Great American Solar Eclipse Will Make Wild Animals And Pets Act Strangely – Scientists Say

As humans look forward to the Great American Eclipse coming on August 21, we should not forget that this event will affect animals.

Scientists say that wild animals as well as our pets will be affected by the total solar eclipse. We can expect some odd behavior from animals during this event.

Animals are confused about the nature of eclipses and it’s a very weird experience for them.

Cats and dogs may not notice the solar eclipse much, but many wild animals may mistake solar eclipses for twilight.

Those who have studied animal behavior during a solar eclipse say they have seen songbirds go quiet, large farm animals lie down, crickets start to chirp and chickens begin to roost.

Many wild animals have been known to treat a total solar eclipse like an abrupt midday night. “The birds behave as if the disappearance of the sun means evening, and the return of the sun means morning — in time-lapse, of course,” Max Planck Institute ornithologist Wolfgang Fiedler tells German news outlet Deutsche Welle.

“Certain stimuli can overrule normal behavior without affecting an animal’s daily physiological rhythms,” said Joanna Chiu, who studies animal circadian clocks at UC Davis. “It is not surprising that the eclipse will temporarily affect animal behavior, but it is unlikely to affect their internal clock or their behavior in the long run.”

Although total solar eclipses are short, they can still interrupt birds’ normal avian daytime behavior.

During a total solar eclipse in June 2001, for example, astronomer Paul Murdin observed how various wildlife reacted at Mana Pools National Park in Zimbabwe. He saw doves and other songbirds act out bedtime routines, briefly going silent before singing when the sun reappeared.

“Egrets, oxpeckers, ibis, trumpeter hornbill and geese stopped feeding and set off for roosts,” he wrote, noting that only some returned to feed after the eclipse. A pod of hippos dispersed into the water during totality, as they do at dusk, but then “showed nervousness for the rest of the afternoon” and took a day to get back to normal.

A sun squirrel stayed in his hole on the eclipse day, Murdin wrote, “apparently having concluded from the eclipse that he had overslept into nightfall.” Bees withdrew to their hive in the late stages of the eclipse, he added, then tried reconnaissance: “Two scout bees left the hive after the eclipse and returned later, but whatever they reported, the swarm of bees did not leave the hive again that afternoon.”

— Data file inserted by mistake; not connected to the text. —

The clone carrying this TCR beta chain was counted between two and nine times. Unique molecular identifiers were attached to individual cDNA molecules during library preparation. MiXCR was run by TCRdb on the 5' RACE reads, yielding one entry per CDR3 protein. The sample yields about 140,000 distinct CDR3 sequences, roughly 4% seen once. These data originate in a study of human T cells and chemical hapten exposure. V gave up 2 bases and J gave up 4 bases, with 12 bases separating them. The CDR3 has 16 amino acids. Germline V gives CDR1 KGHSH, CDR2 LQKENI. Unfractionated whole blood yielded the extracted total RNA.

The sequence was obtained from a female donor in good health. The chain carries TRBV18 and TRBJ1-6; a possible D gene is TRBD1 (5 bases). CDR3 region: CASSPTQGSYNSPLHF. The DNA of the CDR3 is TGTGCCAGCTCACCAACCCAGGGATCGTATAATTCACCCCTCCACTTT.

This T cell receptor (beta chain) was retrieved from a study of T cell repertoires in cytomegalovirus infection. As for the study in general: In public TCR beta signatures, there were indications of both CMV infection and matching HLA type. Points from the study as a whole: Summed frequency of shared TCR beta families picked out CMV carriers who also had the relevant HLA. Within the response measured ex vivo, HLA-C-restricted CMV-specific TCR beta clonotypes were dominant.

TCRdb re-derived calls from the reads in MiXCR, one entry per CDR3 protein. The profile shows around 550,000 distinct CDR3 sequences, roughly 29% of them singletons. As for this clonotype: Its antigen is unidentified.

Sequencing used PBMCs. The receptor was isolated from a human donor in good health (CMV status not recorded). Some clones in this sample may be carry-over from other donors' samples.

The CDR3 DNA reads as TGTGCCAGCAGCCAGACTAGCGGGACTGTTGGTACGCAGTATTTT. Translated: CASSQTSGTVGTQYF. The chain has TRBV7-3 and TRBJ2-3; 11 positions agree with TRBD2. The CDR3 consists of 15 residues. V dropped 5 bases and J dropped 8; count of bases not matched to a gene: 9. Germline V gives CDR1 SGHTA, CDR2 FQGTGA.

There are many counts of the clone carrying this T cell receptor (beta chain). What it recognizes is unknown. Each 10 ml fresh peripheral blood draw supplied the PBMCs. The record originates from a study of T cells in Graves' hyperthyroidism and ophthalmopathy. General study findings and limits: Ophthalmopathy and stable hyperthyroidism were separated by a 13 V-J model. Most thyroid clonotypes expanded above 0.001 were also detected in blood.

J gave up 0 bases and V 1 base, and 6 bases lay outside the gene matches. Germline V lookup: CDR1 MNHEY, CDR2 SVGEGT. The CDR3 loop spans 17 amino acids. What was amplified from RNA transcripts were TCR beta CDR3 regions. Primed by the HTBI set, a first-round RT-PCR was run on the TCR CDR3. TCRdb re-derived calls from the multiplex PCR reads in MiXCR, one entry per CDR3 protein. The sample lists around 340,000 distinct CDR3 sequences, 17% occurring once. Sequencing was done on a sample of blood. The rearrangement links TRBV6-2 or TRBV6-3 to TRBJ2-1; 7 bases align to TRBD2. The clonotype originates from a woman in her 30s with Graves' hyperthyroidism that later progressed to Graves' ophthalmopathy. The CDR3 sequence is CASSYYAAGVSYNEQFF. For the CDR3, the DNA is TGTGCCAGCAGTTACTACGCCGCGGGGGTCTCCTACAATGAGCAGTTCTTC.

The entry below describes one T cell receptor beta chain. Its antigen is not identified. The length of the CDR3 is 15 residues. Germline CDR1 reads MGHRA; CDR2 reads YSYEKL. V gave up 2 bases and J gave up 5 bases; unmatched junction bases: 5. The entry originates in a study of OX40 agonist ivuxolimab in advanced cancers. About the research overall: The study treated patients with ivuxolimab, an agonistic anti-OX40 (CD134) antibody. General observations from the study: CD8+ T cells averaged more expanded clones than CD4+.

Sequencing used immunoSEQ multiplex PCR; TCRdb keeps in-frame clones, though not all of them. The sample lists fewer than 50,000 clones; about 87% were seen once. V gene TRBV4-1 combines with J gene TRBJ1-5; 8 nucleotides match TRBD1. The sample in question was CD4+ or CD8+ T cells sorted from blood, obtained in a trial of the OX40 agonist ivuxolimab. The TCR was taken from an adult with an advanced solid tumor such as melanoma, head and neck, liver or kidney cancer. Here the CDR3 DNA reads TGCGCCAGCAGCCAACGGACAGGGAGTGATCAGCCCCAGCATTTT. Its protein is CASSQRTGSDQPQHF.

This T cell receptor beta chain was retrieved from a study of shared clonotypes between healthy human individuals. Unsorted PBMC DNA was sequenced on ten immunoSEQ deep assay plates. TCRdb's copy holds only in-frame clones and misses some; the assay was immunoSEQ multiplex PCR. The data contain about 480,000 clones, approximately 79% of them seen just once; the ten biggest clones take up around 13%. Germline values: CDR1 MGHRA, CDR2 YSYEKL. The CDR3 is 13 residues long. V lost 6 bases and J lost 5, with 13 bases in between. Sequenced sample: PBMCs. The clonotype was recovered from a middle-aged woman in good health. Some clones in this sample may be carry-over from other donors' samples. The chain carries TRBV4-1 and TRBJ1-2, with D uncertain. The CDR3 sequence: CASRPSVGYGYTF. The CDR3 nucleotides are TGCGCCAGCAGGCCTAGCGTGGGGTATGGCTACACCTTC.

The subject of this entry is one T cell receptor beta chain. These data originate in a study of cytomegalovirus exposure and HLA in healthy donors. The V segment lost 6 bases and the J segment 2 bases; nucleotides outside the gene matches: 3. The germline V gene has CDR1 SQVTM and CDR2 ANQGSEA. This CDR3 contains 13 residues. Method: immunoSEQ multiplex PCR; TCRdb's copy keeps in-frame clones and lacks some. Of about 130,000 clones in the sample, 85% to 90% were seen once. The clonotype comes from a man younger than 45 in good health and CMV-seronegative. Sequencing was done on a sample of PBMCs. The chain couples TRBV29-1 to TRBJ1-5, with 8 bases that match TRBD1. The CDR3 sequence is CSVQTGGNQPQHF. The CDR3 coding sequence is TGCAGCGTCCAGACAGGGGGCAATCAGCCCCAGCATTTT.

Yet another study in Veracruz, Mexico, found that some orb-weaver spiders will start to dismantle their webs during totality, and then rebuild them when the sun’s face is revealed once again.

According to Russell McLendon, science editor for Mother Nature Network, pets are not as sensitive as wild animals to a solar eclipse, but there are still important things to know about how the solar eclipse could affect dogs and cats, including safety measures responsible owners should take.

A dog’s eyes could be harmed by a solar eclipse, but they’re less likely to look up than we are. (Photo: Waifer X/flickr)

Pets can become fearful during the eclipse. So, remember that your dog or cat could get spooked by solar eclipse-inspired events that involve crowds of people.

If safe precautions are not taken during the eclipse viewing, pets can suffer “eclipse blindness.” Humans should definitely wear eye protection to watch the eclipse.

Pet’s don’t necessarily need glasses, but it wouldn’t hurt. It is possible that some pets could harm their eyes by looking at the eclipse. Cats may be more aloof, but since dogs can follow a human gaze and pointing, it’s conceivable that people looking and pointing at the eclipse might tempt dogs to do the same. Many people do equip their dogs with eclipse glasses.

The best thing is simply not to bring your pets to the solar eclipse!

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